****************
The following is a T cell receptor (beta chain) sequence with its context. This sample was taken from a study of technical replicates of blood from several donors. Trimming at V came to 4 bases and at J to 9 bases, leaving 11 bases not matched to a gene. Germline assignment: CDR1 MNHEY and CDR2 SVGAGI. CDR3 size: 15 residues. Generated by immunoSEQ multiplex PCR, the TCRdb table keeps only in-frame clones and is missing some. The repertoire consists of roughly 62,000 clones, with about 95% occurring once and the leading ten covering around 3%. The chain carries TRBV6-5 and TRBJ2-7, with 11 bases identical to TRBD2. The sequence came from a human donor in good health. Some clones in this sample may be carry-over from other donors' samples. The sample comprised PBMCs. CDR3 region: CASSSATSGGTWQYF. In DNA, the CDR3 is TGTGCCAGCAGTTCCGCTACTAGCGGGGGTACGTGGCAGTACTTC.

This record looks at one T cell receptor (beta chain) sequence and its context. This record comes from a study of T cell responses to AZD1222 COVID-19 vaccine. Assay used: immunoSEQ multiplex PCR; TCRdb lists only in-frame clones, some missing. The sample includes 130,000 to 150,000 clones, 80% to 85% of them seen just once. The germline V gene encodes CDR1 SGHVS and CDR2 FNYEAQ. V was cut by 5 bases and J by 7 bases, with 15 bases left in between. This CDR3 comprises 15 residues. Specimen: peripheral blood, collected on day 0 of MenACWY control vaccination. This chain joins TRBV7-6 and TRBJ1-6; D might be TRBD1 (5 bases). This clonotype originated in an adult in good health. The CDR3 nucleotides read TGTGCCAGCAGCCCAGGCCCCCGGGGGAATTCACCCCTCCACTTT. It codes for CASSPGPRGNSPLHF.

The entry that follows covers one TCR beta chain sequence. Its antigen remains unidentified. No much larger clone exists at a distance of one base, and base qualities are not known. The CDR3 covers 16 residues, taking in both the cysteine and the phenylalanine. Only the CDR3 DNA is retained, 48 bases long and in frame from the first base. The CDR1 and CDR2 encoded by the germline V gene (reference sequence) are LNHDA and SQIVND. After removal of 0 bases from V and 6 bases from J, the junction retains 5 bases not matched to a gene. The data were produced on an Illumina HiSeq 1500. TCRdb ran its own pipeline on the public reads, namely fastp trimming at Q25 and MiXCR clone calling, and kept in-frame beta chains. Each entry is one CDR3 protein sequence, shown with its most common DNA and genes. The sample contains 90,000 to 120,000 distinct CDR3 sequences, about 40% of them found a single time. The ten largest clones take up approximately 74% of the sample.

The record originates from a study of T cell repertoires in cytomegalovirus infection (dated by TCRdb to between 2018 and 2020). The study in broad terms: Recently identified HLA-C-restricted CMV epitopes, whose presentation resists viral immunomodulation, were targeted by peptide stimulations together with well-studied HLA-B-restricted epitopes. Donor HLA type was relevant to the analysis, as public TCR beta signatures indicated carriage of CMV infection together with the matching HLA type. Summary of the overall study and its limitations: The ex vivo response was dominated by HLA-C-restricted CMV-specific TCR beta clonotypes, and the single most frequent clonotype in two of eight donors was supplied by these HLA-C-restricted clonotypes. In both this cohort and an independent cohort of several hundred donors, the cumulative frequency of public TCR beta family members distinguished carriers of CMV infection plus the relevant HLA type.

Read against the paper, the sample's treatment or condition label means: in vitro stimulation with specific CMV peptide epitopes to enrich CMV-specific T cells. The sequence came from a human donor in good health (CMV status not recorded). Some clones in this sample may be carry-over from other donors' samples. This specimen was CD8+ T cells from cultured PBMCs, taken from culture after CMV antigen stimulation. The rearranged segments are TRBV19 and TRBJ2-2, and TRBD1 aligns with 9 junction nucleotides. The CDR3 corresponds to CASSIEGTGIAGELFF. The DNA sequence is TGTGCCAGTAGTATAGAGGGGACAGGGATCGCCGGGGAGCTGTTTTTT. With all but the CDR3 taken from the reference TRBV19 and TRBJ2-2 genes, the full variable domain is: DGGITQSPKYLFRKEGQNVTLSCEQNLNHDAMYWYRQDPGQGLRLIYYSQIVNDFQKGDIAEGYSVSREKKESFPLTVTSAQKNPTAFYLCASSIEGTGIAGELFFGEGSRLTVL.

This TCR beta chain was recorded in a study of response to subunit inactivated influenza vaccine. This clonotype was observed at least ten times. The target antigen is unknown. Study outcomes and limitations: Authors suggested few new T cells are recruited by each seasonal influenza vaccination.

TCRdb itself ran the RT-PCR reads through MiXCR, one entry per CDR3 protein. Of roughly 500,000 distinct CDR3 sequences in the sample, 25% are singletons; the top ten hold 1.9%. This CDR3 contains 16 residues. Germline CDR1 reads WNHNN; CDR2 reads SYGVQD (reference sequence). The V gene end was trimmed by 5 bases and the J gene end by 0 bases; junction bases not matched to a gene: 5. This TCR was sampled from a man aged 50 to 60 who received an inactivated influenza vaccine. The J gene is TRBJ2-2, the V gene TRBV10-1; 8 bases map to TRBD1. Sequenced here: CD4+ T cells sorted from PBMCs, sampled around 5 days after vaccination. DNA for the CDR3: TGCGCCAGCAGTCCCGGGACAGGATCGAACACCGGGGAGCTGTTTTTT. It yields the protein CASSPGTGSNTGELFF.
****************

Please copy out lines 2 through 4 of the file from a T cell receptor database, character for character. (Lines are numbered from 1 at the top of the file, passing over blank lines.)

This record looks at one T cell receptor (beta chain) sequence and its context. This record comes from a study of T cell responses to AZD1222 COVID-19 vaccine. Assay used: immunoSEQ multiplex PCR; TCRdb lists only in-frame clones, some missing. The sample includes 130,000 to 150,000 clones, 80% to 85% of them seen just once. The germline V gene encodes CDR1 SGHVS and CDR2 FNYEAQ. V was cut by 5 bases and J by 7 bases, with 15 bases left in between. This CDR3 comprises 15 residues. Specimen: peripheral blood, collected on day 0 of MenACWY control vaccination. This chain joins TRBV7-6 and TRBJ1-6; D might be TRBD1 (5 bases). This clonotype originated in an adult in good health. The CDR3 nucleotides read TGTGCCAGCAGCCCAGGCCCCCGGGGGAATTCACCCCTCCACTTT. It codes for CASSPGPRGNSPLHF.

The entry that follows covers one TCR beta chain sequence. Its antigen remains unidentified. No much larger clone exists at a distance of one base, and base qualities are not known. The CDR3 covers 16 residues, taking in both the cysteine and the phenylalanine. Only the CDR3 DNA is retained, 48 bases long and in frame from the first base. The CDR1 and CDR2 encoded by the germline V gene (reference sequence) are LNHDA and SQIVND. After removal of 0 bases from V and 6 bases from J, the junction retains 5 bases not matched to a gene. The data were produced on an Illumina HiSeq 1500. TCRdb ran its own pipeline on the public reads, namely fastp trimming at Q25 and MiXCR clone calling, and kept in-frame beta chains. Each entry is one CDR3 protein sequence, shown with its most common DNA and genes. The sample contains 90,000 to 120,000 distinct CDR3 sequences, about 40% of them found a single time. The ten largest clones take up approximately 74% of the sample.

The record originates from a study of T cell repertoires in cytomegalovirus infection (dated by TCRdb to between 2018 and 2020). The study in broad terms: Recently identified HLA-C-restricted CMV epitopes, whose presentation resists viral immunomodulation, were targeted by peptide stimulations together with well-studied HLA-B-restricted epitopes. Donor HLA type was relevant to the analysis, as public TCR beta signatures indicated carriage of CMV infection together with the matching HLA type. Summary of the overall study and its limitations: The ex vivo response was dominated by HLA-C-restricted CMV-specific TCR beta clonotypes, and the single most frequent clonotype in two of eight donors was supplied by these HLA-C-restricted clonotypes. In both this cohort and an independent cohort of several hundred donors, the cumulative frequency of public TCR beta family members distinguished carriers of CMV infection plus the relevant HLA type.